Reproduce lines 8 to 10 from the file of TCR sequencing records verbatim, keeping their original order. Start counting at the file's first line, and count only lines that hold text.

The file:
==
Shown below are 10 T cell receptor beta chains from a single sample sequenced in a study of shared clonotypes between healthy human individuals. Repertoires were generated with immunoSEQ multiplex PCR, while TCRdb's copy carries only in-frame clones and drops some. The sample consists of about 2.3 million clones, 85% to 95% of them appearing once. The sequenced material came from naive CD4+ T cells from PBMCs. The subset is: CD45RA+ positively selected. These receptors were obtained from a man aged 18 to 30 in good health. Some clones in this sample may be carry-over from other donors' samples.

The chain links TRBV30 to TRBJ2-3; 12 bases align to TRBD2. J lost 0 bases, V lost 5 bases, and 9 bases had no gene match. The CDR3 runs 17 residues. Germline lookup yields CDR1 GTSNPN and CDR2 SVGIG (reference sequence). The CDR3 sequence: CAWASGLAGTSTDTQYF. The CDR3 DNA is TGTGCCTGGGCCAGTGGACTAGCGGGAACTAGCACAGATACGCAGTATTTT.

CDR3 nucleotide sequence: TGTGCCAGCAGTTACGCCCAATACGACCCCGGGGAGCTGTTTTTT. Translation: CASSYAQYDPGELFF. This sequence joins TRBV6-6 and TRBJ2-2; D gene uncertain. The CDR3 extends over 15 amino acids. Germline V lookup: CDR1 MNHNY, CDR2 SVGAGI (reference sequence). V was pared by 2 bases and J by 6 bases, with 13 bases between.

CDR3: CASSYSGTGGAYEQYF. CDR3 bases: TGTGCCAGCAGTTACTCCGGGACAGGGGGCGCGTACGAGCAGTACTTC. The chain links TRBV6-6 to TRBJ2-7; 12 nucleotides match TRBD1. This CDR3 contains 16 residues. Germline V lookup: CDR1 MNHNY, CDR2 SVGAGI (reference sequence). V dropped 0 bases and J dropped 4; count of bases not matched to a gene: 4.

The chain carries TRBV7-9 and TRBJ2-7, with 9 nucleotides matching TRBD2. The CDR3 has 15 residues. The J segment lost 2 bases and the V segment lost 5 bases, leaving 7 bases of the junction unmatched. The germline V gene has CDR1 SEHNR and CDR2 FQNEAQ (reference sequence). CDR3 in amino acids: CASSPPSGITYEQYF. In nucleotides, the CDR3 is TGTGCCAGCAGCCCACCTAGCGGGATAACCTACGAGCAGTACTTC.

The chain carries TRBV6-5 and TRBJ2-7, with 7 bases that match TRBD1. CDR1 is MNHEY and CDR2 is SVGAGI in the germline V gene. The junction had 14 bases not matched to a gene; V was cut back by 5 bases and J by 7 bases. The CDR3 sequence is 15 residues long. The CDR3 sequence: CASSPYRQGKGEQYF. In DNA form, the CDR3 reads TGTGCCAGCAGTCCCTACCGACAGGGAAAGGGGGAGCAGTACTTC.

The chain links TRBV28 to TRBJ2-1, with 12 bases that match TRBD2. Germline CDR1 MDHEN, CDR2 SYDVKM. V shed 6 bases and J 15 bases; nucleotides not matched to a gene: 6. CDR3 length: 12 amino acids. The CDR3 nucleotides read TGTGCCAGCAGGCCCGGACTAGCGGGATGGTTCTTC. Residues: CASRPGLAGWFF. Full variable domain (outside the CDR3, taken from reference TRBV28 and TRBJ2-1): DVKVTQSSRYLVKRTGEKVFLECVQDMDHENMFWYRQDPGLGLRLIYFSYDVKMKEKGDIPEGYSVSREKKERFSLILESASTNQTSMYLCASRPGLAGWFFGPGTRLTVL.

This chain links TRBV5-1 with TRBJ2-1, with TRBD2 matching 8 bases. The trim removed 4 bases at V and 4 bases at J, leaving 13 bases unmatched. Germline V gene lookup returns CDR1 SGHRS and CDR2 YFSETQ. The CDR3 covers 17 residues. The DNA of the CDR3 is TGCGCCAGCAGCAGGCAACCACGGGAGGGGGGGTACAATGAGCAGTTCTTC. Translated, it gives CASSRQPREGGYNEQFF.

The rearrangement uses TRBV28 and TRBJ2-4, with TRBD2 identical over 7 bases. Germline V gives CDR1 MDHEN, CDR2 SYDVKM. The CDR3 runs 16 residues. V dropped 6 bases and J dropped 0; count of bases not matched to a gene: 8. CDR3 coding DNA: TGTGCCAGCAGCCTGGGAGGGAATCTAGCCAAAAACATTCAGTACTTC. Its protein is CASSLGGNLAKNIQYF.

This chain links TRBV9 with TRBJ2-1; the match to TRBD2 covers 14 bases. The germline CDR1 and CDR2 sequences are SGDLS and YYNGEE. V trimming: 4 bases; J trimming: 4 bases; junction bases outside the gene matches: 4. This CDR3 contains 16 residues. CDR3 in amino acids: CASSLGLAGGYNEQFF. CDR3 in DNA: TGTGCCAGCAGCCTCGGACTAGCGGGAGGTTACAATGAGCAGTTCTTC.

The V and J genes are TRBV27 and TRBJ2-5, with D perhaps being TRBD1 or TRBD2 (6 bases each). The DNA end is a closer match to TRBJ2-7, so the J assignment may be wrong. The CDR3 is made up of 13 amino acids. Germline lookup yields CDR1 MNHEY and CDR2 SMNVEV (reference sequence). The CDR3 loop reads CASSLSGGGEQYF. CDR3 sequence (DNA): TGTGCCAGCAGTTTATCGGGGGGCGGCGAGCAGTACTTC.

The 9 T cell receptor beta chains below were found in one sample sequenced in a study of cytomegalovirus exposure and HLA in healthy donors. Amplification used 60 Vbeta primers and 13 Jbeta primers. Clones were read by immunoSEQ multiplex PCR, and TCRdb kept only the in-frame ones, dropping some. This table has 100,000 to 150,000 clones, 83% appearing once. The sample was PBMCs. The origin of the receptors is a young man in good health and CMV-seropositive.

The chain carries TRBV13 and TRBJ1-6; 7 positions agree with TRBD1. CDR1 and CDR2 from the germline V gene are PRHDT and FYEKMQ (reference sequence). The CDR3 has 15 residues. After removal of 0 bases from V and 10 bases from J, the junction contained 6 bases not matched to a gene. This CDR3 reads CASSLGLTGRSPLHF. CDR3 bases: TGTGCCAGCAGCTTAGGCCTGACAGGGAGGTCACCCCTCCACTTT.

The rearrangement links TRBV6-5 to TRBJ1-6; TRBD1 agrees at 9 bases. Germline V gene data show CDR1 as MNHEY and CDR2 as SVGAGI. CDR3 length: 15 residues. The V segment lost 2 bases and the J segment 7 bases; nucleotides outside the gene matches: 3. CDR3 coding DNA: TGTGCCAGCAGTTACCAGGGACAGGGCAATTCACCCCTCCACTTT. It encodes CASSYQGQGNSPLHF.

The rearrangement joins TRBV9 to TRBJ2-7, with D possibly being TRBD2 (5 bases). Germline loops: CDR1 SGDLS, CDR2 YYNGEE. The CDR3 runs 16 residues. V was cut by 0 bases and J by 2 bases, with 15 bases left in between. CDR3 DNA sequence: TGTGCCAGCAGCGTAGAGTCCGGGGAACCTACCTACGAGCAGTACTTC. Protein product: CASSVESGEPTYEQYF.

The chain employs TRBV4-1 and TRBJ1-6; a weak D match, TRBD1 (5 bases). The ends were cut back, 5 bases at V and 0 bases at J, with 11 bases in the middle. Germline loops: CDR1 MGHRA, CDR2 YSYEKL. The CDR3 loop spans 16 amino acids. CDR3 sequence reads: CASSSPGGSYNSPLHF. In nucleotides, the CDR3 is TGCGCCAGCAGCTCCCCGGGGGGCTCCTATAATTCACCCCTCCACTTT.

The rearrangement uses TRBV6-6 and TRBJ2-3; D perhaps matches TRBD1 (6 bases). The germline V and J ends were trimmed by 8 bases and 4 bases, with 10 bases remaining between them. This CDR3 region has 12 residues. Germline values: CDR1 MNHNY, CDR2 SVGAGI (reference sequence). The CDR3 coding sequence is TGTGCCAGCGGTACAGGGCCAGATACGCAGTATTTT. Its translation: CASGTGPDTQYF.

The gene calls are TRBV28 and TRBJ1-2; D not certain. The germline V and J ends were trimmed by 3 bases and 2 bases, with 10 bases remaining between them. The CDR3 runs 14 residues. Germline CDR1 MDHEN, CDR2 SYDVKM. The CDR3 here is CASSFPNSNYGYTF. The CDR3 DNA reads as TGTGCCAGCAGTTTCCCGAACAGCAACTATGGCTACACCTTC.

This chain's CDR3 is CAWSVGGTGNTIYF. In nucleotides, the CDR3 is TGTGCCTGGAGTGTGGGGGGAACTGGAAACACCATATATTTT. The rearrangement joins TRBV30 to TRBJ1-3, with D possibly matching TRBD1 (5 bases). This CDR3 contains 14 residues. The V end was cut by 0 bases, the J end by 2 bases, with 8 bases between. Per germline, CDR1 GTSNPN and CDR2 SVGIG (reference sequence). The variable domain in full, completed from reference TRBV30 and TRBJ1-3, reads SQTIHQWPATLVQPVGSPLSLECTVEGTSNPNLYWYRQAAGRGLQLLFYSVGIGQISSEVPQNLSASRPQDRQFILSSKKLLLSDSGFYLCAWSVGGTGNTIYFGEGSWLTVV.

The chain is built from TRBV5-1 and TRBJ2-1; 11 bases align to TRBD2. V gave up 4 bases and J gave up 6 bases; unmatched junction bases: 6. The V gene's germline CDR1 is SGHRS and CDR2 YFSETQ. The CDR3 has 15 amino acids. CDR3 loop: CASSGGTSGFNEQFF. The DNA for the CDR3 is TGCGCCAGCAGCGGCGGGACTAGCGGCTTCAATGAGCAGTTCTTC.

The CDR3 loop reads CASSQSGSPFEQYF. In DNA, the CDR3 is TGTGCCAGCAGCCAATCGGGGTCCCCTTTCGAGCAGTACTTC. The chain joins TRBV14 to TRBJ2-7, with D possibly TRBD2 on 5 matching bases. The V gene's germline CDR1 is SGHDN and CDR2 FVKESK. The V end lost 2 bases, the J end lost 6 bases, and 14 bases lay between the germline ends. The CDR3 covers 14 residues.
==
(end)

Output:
This chain links TRBV5-1 with TRBJ2-1, with TRBD2 matching 8 bases. The trim removed 4 bases at V and 4 bases at J, leaving 13 bases unmatched. Germline V gene lookup returns CDR1 SGHRS and CDR2 YFSETQ. The CDR3 covers 17 residues. The DNA of the CDR3 is TGCGCCAGCAGCAGGCAACCACGGGAGGGGGGGTACAATGAGCAGTTCTTC. Translated, it gives CASSRQPREGGYNEQFF.

The rearrangement uses TRBV28 and TRBJ2-4, with TRBD2 identical over 7 bases. Germline V gives CDR1 MDHEN, CDR2 SYDVKM. The CDR3 runs 16 residues. V dropped 6 bases and J dropped 0; count of bases not matched to a gene: 8. CDR3 coding DNA: TGTGCCAGCAGCCTGGGAGGGAATCTAGCCAAAAACATTCAGTACTTC. Its protein is CASSLGGNLAKNIQYF.

This chain links TRBV9 with TRBJ2-1; the match to TRBD2 covers 14 bases. The germline CDR1 and CDR2 sequences are SGDLS and YYNGEE. V trimming: 4 bases; J trimming: 4 bases; junction bases outside the gene matches: 4. This CDR3 contains 16 residues. CDR3 in amino acids: CASSLGLAGGYNEQFF. CDR3 in DNA: TGTGCCAGCAGCCTCGGACTAGCGGGAGGTTACAATGAGCAGTTCTTC.